Russian artist Yulia Brodskaya‘s is known for her intricate paper-based designs. Her clients have
included Neiman-Marcus and Starbucks. When not working on quilled illustrations for clients,
she creates artworks such as the one above titles “Babushka.” This detail of her art shows how
intricate quilling can be
Interested in trying quilling yourself? Here are some resources to get you started:
Posted by Angie
David Mack is the creator, author and artist of Kabuki, a comic book series that has earned international acclaim for its innovative storytelling, painting techniques and page design. He is also the writer and cover artist for Marvel Comics’ Daredevil.
He graduated with a BFA in Graphic Design, which included studies in Sculpture, Painting, Drawing, Art History, Photography, Typography and Bookmaking, and a minor in English. The first published Kabuki collection, Kabuki: Circle of Blood, was completed while David was in college, and the story served as his senior writing thesis. He has now completed seven collections.
I found Kabuki several years ago, when I wandered into a comic book shop looking for art-driven stories. David’s writing is just as brilliant as his illustrative abilities. He uses watercolor and mixed media collage in his unconventional page layouts and creates stunning imagery and powerful storylines.
Posted by Jeanine
I’ve lately been loving the charming illustrations of London-based illustrator, Emma Block. Her work has a beautiful hand-made quality and is inspired by people she meets in her everyday life, old photos, vintage clothes, travel, 1950s illustration and 1930s jazz. She’s illustrated books, greeting cards, fashion magazines and also has curated art exhibits and written for publications. Her clients include Blue Apple Books, The British Heart Foundation, Time Out, Hallmark, American Greetings, and Moo.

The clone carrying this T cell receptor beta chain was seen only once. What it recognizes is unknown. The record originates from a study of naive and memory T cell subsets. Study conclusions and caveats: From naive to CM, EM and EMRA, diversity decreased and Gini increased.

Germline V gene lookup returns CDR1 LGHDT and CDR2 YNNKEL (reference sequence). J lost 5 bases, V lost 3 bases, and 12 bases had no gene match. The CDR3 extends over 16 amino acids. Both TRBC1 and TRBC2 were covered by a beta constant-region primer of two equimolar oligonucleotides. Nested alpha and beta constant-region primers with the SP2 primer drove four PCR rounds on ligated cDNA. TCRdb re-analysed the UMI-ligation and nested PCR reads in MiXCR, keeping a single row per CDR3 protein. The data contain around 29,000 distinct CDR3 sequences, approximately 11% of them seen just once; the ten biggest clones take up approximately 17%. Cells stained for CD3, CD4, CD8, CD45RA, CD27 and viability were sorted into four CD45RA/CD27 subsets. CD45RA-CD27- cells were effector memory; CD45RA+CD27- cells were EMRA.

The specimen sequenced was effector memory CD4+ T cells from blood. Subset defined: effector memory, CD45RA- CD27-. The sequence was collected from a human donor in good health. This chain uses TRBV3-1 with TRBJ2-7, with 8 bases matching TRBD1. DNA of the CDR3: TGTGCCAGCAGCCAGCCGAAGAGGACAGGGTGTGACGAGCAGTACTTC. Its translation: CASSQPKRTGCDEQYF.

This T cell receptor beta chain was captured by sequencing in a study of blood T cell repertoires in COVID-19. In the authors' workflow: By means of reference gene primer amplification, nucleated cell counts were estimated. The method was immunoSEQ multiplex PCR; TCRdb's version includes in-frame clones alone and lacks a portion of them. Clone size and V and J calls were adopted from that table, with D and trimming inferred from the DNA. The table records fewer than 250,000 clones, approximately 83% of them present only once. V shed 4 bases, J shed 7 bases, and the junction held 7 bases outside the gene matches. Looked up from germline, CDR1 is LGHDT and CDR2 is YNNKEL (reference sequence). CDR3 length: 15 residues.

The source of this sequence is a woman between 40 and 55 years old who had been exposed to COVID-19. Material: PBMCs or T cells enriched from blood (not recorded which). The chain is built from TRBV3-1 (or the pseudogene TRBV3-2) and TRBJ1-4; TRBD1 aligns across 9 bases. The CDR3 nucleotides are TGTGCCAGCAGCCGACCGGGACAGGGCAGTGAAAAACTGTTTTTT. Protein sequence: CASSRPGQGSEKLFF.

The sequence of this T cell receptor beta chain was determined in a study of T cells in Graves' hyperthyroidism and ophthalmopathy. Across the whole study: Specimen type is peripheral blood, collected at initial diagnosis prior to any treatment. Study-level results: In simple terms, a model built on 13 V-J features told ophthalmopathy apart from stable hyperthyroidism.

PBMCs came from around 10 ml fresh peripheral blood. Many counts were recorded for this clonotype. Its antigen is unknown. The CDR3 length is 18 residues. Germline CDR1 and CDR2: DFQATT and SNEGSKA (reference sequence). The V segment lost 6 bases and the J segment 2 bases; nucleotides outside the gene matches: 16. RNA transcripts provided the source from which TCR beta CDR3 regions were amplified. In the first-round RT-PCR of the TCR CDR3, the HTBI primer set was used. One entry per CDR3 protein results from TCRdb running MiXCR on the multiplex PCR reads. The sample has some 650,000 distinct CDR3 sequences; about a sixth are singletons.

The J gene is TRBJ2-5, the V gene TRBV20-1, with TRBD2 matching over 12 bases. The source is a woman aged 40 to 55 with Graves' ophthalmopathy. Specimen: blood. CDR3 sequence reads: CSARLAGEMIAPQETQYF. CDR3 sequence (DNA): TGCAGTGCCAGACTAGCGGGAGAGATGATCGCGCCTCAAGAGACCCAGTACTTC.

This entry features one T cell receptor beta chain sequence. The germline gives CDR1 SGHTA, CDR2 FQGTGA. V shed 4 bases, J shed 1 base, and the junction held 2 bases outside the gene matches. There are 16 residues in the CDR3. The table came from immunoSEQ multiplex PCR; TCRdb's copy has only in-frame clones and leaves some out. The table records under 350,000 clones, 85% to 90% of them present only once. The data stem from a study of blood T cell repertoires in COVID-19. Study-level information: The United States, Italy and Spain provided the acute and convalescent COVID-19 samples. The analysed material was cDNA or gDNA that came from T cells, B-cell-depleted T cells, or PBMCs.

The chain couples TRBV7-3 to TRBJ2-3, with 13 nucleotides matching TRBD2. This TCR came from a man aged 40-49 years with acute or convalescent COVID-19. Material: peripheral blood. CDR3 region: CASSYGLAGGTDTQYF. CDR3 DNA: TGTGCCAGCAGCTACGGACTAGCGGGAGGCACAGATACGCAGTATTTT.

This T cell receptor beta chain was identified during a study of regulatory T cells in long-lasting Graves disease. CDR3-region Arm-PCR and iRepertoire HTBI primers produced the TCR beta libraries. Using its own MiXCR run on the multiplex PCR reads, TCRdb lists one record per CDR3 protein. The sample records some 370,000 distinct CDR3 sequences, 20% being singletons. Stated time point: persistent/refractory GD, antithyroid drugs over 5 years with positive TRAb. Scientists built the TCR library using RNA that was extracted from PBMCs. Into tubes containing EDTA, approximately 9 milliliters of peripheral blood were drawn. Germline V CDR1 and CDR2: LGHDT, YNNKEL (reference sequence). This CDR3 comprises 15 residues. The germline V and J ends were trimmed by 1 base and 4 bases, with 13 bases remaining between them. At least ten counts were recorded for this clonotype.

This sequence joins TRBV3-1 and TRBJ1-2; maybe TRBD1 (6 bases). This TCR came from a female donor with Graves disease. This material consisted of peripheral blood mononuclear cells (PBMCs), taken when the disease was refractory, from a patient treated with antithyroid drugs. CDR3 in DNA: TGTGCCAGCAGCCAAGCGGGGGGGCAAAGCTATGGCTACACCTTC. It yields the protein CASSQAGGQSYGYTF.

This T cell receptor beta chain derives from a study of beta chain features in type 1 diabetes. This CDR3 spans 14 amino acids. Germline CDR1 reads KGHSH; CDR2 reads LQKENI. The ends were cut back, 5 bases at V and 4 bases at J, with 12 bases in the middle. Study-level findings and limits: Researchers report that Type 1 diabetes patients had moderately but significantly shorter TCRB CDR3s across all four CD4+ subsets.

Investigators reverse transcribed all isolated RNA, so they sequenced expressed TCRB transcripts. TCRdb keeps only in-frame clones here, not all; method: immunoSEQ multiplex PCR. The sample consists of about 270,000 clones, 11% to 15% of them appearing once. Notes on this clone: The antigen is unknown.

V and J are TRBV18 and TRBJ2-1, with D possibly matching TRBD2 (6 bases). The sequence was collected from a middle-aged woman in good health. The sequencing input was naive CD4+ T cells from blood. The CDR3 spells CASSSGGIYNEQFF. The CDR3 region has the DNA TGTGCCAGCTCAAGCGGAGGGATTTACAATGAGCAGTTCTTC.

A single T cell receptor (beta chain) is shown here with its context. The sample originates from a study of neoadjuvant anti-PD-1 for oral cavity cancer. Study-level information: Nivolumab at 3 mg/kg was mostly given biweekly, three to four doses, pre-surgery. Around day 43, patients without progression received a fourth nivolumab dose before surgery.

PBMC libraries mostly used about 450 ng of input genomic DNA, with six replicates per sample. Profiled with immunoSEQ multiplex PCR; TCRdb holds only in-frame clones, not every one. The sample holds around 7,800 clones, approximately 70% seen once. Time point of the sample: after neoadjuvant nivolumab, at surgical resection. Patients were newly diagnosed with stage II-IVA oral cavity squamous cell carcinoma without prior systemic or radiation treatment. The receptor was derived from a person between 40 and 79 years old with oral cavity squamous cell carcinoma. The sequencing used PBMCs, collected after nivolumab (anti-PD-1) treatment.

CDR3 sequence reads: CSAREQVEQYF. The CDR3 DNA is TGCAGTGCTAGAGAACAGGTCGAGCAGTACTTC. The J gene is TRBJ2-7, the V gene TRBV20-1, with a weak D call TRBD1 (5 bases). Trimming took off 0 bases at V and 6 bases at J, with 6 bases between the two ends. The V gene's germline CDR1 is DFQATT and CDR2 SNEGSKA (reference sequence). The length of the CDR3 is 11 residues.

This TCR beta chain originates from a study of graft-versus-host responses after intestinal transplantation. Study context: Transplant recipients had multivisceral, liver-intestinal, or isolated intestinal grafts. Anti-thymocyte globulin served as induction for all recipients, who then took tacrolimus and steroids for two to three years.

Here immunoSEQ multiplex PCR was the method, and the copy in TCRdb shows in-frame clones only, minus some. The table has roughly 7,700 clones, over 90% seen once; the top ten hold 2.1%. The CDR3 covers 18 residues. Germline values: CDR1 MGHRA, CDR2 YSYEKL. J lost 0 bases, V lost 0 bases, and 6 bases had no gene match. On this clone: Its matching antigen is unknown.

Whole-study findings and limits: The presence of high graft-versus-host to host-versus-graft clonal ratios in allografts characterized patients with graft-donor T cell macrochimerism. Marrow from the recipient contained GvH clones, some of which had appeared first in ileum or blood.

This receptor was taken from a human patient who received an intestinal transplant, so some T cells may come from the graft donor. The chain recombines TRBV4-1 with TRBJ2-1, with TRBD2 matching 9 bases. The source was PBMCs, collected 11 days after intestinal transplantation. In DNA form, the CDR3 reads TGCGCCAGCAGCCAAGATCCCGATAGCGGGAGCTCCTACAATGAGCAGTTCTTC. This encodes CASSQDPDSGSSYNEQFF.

Posted by: Natalie
Joanna Gniady is an illustrator based in Wroclaw, Poland.
Her work includes mixed media productions for music and book covers, editorial and children’s illustrations, posters, motion design and concert scenography.
She is co-founder of Dot.Dot Independent Graphic Studio and collaborates with the film group Karuzela.
See more of Joanna’s work: Portfolio
Post by Clio.
The Tugboat Printshop is made up of Paul Roden & Valerie Lueth. They have been working together since 2006, hand-crafting & publishing their original woodcut prints from a studio in Pittsburgh, PA. Roden and Lueth make traditionally crafted woodcut prints by carving original drawings in low relief on blocks of 3/4″ birch plywood. Once carved, these blocks are rolled up with ink and printed onto archival paper to create the finished artworks. According to the artists themselves if these prints are cared for properly, they will last many lifetimes!
Isn’t the detail breathtaking? I sure hope to own an original Tugboat Printshop print one day…I can imagine it would be a real conversation starter and you would be constantly finding new quirks and hidden details every time you looked at it. The process shots on The Tugboat Printshop’s website are fascinating also.
Post by Alice Palace
See her website